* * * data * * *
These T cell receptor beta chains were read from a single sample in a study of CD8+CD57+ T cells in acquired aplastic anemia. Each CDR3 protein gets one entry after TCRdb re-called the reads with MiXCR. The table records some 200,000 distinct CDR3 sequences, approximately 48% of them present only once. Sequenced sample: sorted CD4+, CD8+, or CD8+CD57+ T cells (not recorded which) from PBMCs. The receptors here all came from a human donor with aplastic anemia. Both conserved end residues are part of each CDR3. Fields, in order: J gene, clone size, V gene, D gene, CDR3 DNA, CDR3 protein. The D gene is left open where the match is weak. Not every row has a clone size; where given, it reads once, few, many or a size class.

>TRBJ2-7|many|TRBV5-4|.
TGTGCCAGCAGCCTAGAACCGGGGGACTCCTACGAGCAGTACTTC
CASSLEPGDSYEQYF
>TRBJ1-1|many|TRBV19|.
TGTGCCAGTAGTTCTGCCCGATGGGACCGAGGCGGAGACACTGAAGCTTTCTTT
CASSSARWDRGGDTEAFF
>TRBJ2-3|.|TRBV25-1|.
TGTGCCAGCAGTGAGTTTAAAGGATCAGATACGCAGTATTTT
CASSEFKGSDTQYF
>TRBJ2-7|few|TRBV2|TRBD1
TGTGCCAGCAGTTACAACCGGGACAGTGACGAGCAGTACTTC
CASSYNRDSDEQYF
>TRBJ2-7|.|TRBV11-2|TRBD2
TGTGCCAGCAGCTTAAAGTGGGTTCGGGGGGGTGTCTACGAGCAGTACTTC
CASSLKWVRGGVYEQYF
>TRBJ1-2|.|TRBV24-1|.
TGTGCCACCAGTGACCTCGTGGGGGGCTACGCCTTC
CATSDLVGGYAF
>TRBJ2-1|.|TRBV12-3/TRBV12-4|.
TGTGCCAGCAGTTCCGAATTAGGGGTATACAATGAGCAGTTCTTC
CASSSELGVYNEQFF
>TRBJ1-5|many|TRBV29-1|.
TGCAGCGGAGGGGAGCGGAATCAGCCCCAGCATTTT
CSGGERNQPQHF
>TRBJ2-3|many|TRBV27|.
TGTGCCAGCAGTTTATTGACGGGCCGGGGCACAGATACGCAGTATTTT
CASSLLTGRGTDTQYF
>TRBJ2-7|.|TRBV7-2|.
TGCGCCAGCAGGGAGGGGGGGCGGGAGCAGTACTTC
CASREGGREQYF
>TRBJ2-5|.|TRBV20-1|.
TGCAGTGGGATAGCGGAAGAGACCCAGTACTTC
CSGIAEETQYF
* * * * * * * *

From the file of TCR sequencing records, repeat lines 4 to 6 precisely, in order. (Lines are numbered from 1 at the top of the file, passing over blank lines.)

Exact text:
CASSLEPGDSYEQYF
>TRBJ1-1|many|TRBV19|.
TGTGCCAGTAGTTCTGCCCGATGGGACCGAGGCGGAGACACTGAAGCTTTCTTT